Iwokrama Rainforest is Home to Endangered Species, Ecotourism

September 26, 2011
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The Iwokrama Rainforest is home to many exotic and diverse bird, reptile, amphibian and mammal species. But it also represents one of the few protected forests in the country of Guyana and one of the last pristine tropical forests left in the world.

Visits to the forest can serve as lessons in animal and plant species as well as ecotourism and nature travel. The Guyanese government set aside 1,400 square miles of rainforest, river and mountains in 1989, in an effort to demonstrate sustainable and ecologically sound development. It was protected once more when the Iwokrama International Centre for Rainforest Conservation and Development was established in 1996.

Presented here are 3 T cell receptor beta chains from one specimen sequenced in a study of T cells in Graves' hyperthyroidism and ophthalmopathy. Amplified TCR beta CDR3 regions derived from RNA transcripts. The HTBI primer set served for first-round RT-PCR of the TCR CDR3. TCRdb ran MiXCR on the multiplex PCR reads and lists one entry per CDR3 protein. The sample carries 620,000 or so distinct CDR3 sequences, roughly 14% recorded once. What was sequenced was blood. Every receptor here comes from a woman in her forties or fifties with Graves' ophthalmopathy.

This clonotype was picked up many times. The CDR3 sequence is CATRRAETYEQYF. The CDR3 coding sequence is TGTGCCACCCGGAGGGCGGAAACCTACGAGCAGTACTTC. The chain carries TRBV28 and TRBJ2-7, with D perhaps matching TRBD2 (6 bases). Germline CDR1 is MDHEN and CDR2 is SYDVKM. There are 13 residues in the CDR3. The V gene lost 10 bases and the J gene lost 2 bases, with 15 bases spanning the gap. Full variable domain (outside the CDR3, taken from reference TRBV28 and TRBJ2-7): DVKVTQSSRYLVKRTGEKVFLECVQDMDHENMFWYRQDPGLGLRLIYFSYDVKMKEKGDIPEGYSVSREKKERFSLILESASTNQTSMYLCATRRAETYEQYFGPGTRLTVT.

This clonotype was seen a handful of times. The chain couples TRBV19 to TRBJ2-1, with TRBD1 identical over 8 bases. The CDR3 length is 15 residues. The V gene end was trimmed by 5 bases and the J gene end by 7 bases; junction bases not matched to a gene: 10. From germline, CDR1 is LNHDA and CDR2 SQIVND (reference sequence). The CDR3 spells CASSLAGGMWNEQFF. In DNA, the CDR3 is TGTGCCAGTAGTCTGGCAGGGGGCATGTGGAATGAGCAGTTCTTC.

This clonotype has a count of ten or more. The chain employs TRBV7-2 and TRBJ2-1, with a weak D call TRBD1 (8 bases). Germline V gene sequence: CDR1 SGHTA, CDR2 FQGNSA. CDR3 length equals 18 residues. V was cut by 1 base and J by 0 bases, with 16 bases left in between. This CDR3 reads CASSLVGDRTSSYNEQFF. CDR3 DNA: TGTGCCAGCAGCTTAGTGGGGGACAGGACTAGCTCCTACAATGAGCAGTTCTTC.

The management of the forest falls into the hands of scientists, land managers and indigenous people of the region, ensuring that some of the resources benefit native Guyanians.

Perhaps this is why visitors can find more than 450 bird species here, as well as rare mammals, including the elusive jaguar. The International Convention on the Trade in Endangered Species lists more than 30 percent of the animals that live in the Iwokrama Rainforest on their endangered list.


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